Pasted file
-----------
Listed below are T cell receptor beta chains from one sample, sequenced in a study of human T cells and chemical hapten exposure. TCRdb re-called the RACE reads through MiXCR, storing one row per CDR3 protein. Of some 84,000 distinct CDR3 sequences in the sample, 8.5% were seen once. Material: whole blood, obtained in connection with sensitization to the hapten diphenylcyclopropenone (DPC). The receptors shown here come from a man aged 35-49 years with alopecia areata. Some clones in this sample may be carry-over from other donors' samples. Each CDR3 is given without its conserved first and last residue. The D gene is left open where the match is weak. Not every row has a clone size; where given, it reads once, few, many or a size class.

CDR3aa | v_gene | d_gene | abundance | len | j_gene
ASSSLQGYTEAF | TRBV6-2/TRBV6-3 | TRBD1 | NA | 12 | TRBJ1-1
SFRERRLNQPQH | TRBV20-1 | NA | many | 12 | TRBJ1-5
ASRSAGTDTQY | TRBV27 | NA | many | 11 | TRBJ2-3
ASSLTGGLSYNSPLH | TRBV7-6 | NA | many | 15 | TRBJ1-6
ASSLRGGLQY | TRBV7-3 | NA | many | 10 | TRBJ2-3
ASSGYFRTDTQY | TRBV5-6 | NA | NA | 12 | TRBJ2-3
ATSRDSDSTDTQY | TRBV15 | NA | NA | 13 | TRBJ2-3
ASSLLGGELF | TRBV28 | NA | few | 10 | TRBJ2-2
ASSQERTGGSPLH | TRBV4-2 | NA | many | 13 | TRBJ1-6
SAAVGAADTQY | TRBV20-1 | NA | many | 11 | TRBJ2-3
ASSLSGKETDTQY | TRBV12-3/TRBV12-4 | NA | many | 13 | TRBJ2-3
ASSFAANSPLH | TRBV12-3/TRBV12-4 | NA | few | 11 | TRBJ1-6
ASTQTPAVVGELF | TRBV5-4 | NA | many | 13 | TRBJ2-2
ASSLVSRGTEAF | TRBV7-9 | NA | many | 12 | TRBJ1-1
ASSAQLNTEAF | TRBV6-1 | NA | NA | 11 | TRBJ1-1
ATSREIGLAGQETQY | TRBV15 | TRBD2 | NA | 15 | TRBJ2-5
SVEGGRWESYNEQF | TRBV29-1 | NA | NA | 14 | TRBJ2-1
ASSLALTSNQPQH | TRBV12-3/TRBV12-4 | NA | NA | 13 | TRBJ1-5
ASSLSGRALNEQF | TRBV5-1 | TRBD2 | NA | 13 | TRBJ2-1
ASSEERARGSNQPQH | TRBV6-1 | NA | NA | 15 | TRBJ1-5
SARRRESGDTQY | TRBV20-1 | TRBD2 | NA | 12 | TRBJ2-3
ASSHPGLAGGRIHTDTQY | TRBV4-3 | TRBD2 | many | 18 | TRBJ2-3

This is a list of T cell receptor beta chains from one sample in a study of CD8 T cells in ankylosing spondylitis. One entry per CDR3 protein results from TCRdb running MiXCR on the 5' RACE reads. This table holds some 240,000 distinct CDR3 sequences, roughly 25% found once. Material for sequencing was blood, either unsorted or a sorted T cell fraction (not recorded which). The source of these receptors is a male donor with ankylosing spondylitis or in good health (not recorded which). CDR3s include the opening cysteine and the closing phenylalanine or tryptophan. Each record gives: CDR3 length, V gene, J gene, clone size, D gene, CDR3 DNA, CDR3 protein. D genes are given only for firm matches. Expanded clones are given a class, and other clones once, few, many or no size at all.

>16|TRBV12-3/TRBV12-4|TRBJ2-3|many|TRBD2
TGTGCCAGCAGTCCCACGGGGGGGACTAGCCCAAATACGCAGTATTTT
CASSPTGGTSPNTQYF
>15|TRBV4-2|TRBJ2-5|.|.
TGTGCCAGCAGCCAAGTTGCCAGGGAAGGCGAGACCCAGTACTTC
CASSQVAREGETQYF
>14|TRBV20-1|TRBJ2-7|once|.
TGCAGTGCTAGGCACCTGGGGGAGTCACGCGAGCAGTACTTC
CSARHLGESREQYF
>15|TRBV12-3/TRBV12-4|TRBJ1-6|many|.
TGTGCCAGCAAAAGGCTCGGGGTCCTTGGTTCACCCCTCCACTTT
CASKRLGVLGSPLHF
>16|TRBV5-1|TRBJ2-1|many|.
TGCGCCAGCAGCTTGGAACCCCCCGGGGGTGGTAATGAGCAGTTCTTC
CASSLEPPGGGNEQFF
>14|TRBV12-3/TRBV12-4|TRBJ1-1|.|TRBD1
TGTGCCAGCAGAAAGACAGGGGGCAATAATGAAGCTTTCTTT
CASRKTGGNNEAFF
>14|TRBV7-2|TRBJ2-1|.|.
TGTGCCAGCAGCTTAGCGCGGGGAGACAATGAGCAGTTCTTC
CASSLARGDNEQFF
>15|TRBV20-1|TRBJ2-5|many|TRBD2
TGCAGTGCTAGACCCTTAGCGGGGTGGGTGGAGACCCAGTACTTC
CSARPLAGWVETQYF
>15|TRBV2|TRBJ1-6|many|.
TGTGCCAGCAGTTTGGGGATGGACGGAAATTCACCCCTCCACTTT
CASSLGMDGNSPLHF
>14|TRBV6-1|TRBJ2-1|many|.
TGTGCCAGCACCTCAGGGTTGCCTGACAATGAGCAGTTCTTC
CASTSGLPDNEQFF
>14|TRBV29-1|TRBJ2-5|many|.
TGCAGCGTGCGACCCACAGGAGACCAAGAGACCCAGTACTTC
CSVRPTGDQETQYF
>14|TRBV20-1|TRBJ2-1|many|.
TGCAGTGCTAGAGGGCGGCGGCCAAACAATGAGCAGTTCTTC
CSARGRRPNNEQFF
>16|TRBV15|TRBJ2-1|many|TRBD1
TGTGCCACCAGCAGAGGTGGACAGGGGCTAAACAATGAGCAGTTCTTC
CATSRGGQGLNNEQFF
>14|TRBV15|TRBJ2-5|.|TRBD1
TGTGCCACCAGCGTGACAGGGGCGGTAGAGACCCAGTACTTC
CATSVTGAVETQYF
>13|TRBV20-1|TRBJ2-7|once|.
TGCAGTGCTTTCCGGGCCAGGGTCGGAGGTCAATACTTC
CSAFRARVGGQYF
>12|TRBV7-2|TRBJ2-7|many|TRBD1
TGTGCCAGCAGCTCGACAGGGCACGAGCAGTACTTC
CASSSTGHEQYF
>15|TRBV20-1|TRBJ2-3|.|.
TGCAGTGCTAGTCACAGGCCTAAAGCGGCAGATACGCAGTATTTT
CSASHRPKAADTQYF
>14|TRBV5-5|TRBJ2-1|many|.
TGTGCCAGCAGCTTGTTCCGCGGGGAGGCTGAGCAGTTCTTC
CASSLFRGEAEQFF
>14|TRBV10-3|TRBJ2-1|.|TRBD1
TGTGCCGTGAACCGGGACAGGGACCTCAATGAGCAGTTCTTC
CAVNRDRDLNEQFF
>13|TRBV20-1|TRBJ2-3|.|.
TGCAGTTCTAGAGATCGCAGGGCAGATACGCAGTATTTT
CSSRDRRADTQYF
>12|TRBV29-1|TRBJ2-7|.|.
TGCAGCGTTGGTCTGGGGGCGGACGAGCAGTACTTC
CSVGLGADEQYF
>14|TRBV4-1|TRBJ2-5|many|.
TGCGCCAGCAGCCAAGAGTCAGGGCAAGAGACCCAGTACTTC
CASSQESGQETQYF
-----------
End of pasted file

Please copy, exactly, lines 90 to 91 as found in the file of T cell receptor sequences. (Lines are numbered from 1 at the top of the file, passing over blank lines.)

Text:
TGCGCCAGCAGCCAAGAGTCAGGGCAAGAGACCCAGTACTTC
CASSQESGQETQYF